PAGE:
Many people are still familiar with the process of butchering animals for food, but many who read this will not be. You may want to skip to the next heading. To hang the pig for bleeding, they hooked the hooks of a single-tree through the Achilles tendons and pulled it up to a tree limb with a rope and pulley. Grandpa may have used the block-and-tackle set that I still have. They then cut the pig’s throat and let it bleed. Grandpa had a little sled that he had made for pulling loads around the place and that’s how he hauled the pig from the edge of the woods where he killed and bled it, up to the side of the house where the butchering was done.
The first job was scrapping the hair off. They had buried a 50-gallon drum in the ground at an angle and filled it with boiling water that had been boiled in an iron pot over a wood fire. They lowered the pig into the water using the single-tree and rope and pulley. They wanted it hot enough to loosen the hair, but not so hot it cooked the skin. Then they pulled it out and scrapped the hair off with dull knives. They would dip the pig back into the water when necessary.
After it was scrapped clean of hair, it was hung back up to a try and the genital/rectal area was carefully cut loose from the crotch and tied with nylon hose to keep the contents from leaking as the insides were removed. Then the pig was split open and all the insides were caught in a wash tub.
Either they didn’t use much of the internal organs or I just wasn’t aware of it. They probably scrapped the fat off the intestines to use for lye-soap, but they didn’t make chitlins or cracklings. Grandpa did like fresh brains scrambled with eggs and he also had Grandma cook the tail for him to eat. They may have boiled the head to get bits of meat for making minced meat.
I suspect that they had fresh pork chops after butchering hogs, but everything else was either “sugar cured” or made into sausage. I often had to help turn the grinder to grind the meat and I remember that they mixed the spices in by hand, but I don’t remember how it was stored and cured after that. I know they didn’t put it into casings of any kind. It’s hard to find sausage like that any more.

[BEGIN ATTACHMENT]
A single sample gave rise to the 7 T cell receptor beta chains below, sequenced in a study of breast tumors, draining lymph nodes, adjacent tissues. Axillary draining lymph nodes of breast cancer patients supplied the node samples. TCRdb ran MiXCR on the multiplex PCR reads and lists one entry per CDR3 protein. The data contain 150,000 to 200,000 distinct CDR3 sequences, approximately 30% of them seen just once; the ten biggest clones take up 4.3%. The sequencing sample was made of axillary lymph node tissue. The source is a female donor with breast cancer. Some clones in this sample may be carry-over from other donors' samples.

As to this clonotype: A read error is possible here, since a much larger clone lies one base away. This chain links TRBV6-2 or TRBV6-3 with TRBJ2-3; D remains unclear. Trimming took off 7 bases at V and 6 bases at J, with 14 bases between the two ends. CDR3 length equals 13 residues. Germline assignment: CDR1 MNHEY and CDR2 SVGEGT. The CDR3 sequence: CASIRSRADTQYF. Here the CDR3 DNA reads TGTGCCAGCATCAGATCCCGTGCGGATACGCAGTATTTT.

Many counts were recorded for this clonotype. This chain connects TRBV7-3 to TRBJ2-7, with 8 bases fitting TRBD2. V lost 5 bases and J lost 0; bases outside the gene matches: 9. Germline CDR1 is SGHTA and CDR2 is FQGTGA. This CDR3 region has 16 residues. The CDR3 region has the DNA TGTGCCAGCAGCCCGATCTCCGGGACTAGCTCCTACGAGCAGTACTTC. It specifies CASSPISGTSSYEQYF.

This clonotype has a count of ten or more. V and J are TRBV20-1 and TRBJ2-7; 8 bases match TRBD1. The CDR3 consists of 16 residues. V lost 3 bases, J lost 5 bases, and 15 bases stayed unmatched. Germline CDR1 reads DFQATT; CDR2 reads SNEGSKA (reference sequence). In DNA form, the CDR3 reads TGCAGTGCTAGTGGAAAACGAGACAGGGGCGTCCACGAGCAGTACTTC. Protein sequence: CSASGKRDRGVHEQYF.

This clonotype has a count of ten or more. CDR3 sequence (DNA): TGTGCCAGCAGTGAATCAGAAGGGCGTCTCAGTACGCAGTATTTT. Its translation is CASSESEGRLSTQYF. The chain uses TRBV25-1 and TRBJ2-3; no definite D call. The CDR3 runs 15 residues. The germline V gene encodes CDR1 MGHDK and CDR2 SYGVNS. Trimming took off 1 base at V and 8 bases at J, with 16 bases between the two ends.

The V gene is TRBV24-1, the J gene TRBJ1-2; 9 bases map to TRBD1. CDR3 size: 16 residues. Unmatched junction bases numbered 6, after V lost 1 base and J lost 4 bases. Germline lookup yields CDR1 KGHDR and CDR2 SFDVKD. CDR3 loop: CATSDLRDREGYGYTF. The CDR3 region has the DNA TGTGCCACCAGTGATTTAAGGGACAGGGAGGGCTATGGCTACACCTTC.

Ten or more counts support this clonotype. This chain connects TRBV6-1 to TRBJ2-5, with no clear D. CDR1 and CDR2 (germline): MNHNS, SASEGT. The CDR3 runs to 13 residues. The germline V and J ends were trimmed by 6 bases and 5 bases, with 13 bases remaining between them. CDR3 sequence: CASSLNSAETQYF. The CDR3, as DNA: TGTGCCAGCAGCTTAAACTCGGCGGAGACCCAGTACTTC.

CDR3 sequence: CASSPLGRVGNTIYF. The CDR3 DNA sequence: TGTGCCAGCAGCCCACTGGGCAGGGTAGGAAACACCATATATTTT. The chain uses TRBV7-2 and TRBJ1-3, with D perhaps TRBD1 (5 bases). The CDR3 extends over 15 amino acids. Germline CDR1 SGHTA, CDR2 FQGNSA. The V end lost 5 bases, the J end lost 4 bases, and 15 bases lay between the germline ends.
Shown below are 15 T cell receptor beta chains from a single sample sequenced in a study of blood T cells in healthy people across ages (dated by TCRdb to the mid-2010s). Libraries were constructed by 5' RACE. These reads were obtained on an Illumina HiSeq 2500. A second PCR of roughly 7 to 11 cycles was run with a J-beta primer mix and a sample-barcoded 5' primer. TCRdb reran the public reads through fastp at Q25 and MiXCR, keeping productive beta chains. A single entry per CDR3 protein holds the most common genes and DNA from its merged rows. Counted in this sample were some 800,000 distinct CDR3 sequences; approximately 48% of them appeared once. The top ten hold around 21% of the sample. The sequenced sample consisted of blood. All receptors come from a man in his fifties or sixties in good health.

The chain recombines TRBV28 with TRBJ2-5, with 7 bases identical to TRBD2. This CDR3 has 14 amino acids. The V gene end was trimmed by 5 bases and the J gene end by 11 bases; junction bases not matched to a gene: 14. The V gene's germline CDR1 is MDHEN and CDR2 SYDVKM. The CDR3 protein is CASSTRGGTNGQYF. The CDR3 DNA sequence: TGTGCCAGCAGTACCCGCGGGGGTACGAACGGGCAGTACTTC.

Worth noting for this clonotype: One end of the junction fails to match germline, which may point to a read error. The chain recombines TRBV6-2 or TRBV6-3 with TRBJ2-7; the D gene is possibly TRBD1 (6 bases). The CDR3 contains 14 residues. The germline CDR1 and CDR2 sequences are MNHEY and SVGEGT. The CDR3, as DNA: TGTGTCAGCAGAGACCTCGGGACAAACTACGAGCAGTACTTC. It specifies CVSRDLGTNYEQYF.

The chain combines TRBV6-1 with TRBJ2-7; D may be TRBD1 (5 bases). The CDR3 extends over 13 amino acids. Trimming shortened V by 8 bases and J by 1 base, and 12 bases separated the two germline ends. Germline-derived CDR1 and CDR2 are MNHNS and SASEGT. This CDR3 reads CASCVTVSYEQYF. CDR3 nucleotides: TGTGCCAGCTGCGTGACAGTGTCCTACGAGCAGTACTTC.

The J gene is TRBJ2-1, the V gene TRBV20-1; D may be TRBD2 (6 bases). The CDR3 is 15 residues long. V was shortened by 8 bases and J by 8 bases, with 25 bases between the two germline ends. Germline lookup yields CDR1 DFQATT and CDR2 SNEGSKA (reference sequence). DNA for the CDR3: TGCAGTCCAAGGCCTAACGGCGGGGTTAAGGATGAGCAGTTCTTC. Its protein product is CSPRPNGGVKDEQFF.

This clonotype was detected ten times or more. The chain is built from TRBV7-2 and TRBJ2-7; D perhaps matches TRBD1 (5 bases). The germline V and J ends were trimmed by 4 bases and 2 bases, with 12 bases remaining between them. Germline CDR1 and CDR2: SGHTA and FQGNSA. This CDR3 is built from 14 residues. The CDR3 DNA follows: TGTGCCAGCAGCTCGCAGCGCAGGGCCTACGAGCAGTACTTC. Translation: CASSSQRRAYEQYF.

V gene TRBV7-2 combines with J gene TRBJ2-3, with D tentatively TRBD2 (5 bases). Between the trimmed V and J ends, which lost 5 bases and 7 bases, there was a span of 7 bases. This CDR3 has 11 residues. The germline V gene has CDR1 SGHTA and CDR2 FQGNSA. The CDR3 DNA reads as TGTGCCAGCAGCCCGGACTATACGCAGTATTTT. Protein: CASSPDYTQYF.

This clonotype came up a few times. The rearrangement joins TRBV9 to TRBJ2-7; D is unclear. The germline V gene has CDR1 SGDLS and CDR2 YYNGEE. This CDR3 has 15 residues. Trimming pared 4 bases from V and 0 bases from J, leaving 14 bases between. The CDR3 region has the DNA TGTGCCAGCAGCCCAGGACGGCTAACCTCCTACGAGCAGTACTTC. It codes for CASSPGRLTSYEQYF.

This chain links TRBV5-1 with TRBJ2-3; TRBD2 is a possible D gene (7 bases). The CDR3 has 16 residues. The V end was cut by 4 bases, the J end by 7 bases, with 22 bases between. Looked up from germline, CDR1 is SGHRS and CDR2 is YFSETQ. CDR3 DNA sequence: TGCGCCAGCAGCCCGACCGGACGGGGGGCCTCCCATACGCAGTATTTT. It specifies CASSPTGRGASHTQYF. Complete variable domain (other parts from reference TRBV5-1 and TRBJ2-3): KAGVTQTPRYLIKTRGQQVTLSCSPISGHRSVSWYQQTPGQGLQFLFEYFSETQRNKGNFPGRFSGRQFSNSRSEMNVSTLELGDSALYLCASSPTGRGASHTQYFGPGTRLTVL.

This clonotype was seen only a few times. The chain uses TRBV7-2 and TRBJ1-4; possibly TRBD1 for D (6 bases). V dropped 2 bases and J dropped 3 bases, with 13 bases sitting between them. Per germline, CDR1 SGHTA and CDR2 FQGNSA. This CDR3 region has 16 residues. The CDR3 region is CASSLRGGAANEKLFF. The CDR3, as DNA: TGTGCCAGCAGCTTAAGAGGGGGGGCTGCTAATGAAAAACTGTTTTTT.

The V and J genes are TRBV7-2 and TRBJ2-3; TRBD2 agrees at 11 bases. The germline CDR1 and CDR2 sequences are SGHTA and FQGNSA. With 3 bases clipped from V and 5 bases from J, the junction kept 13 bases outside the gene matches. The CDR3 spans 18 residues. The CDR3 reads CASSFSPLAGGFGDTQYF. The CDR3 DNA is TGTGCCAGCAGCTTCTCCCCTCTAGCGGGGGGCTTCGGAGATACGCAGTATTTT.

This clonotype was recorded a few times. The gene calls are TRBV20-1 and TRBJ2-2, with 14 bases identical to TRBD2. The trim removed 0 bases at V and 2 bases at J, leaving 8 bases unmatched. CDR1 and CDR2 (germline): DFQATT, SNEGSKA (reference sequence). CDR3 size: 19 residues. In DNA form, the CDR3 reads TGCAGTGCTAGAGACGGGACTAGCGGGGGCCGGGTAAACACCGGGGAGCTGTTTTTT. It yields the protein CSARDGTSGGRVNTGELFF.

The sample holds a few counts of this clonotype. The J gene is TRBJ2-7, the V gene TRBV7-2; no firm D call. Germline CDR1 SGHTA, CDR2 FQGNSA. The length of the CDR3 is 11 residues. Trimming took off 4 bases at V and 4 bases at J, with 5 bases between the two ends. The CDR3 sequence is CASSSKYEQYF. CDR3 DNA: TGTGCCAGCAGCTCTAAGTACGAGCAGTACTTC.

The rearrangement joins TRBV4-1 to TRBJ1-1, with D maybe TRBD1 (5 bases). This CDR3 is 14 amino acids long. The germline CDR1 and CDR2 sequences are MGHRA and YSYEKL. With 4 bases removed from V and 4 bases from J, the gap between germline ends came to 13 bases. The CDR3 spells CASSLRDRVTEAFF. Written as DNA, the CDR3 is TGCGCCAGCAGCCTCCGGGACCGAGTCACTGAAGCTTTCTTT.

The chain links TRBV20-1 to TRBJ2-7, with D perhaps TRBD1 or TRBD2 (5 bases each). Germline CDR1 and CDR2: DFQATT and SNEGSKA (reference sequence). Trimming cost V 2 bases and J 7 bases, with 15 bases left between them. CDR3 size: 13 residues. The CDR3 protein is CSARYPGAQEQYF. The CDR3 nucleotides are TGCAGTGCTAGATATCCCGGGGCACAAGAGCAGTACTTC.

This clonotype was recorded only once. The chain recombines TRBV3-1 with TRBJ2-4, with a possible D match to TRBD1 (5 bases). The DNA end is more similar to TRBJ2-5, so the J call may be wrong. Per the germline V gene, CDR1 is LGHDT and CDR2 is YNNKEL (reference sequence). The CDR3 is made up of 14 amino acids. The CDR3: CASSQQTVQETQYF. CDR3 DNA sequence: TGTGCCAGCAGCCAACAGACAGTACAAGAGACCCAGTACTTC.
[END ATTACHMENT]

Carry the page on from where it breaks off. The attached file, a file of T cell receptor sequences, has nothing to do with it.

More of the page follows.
I remember helping grandma make lye soap in those years. She boiled the fat in a big black wash pot with water and lye, either commercial or homemade by running rain water through an ash barrel and collect what came out. The fat and lye eventually formed a thick crust on top of the liquid and this was either allowed to cool in place or was skimmed off and put into pans. Then it was cut into convenient sized pieces.
Sometime during that time Momma had been re-introduced to Lyonell Halbrook. Lyonell and Momma were acquainted anyway from the time they were five year-old children and her father taught school in Cleveland. Lyonell had just returned from the war and had been in the Philippines when my Dad was there, but I don’t think they had met each other. He had just been back from the war for a short time and was living with his parents and two younger sisters in Cleveland. I don’t know how much she knew about Lyonell, but he was well aware that her parents had sent her to high school in the county seat instead of Wonderview. His baby sister, Hettie Mae, must have still been in school at Wonderview when Momma was teaching there.
Momma hadn’t gone to Wonderview for high school. It was a new school and her father had helped in the consolidation plan, but he wanted her to go to the big high school in Morrilton, the county seat. So Momma lived with Uncle Noah and his family to be in the Morrilton school district. Lyonell thought that was kind of snooty. Uncle Noah had a daughter just one year older than Momma.
Lyonell’s other younger sister, Reva Dale, was 21 years old and she and her boyfriend and Lyonell would come to Grandpa’s to visit Momma. Grandpa and Grandma would take Jeanne and me into the kitchen, where the kitchen stove keep us warm, and let the young adults have time to themselves. Jeanne and I would be sent in from time to time to get acquainted with Lyonell. He would enjoy telling about the time that Jeanne climbed into his lap and asked, “Are you going to be our Daddy?” He would tease Momma by claiming that she and Grandma encouraged Jeanne to say that!
I don’t remember any of this from that time, but from hearing about it over the years. All of them are dead now except Aunt Reva Dale, Aunt Hettie Mae, Jeanne, and me.
Originally Posted 1/28/01
Revised 1/15/05 w/counter at 322